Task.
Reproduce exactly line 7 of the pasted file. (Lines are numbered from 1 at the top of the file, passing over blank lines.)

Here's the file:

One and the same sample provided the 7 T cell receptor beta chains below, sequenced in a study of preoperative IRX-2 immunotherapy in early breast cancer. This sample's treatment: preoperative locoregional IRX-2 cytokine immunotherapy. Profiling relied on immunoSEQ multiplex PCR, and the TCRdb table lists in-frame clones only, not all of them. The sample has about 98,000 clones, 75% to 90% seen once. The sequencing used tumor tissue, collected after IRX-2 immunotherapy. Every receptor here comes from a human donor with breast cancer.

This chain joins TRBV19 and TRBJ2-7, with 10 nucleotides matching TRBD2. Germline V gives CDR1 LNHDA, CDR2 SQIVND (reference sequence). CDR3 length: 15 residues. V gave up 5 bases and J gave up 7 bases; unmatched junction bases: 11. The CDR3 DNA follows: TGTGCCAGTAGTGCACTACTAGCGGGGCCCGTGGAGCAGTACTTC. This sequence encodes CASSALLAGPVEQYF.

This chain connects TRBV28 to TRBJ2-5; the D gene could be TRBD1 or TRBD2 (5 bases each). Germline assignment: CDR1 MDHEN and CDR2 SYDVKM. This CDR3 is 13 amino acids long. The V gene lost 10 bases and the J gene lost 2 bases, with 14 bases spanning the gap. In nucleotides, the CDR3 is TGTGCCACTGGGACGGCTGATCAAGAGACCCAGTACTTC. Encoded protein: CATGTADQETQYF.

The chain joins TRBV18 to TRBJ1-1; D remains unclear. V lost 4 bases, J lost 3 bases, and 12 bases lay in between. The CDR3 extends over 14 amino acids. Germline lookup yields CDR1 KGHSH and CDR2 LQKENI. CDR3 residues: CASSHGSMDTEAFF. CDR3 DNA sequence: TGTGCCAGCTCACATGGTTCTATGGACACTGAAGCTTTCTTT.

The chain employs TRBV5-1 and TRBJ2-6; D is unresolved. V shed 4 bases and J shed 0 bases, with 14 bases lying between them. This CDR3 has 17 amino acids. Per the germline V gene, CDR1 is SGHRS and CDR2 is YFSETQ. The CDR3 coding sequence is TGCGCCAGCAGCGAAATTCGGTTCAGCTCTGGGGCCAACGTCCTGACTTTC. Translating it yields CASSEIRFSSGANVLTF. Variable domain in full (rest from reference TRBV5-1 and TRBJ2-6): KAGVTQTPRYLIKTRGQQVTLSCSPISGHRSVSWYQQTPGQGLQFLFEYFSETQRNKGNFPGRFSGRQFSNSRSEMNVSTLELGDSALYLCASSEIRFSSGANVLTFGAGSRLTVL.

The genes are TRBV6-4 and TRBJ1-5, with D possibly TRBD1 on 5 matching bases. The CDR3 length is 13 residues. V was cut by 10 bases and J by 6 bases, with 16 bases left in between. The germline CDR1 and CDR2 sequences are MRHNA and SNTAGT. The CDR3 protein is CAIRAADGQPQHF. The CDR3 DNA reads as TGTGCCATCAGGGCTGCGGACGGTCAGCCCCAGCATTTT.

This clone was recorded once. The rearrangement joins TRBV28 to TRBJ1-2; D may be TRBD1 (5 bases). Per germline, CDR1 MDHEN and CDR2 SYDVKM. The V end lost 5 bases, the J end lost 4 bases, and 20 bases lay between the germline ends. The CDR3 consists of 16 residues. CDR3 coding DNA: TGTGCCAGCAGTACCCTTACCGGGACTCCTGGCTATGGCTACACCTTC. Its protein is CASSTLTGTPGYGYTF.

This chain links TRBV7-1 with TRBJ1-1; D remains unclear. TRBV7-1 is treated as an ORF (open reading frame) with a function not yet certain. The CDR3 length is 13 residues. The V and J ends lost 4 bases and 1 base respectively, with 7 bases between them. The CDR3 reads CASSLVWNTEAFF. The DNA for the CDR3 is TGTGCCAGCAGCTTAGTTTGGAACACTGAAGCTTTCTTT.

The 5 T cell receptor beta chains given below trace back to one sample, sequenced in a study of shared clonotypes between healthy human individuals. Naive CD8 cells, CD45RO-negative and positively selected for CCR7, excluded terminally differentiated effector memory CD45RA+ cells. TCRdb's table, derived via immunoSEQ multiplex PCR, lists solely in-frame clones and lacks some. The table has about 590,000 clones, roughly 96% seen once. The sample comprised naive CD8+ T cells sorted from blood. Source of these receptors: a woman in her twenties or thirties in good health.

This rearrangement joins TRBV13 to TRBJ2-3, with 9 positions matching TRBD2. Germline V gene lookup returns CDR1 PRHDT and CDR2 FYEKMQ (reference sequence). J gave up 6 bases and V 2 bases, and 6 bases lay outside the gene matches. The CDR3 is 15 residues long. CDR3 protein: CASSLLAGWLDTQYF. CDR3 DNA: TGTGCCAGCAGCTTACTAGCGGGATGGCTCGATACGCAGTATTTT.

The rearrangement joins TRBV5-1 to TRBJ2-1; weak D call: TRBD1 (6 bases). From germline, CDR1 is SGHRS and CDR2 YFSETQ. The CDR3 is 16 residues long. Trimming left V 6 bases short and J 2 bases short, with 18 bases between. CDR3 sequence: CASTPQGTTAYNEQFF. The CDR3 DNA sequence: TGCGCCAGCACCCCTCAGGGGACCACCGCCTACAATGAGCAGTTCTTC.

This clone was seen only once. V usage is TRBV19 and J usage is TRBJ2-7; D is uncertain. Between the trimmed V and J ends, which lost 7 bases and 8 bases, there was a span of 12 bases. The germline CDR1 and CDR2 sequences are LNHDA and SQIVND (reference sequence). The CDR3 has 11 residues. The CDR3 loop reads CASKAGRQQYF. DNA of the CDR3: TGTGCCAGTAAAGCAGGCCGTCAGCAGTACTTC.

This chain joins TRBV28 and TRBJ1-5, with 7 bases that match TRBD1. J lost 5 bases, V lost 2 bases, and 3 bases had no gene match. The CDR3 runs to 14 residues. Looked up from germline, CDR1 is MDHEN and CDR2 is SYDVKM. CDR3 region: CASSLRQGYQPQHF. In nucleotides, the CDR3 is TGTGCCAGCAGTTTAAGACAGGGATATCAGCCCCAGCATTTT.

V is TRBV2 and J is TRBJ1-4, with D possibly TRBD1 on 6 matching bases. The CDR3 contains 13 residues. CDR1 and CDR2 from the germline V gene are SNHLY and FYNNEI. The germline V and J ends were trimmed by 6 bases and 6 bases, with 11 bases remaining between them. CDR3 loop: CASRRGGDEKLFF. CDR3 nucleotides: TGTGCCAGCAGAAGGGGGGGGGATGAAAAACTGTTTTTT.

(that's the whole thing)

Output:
This clone was recorded once. The rearrangement joins TRBV28 to TRBJ1-2; D may be TRBD1 (5 bases). Per germline, CDR1 MDHEN and CDR2 SYDVKM. The V end lost 5 bases, the J end lost 4 bases, and 20 bases lay between the germline ends. The CDR3 consists of 16 residues. CDR3 coding DNA: TGTGCCAGCAGTACCCTTACCGGGACTCCTGGCTATGGCTACACCTTC. Its protein is CASSTLTGTPGYGYTF.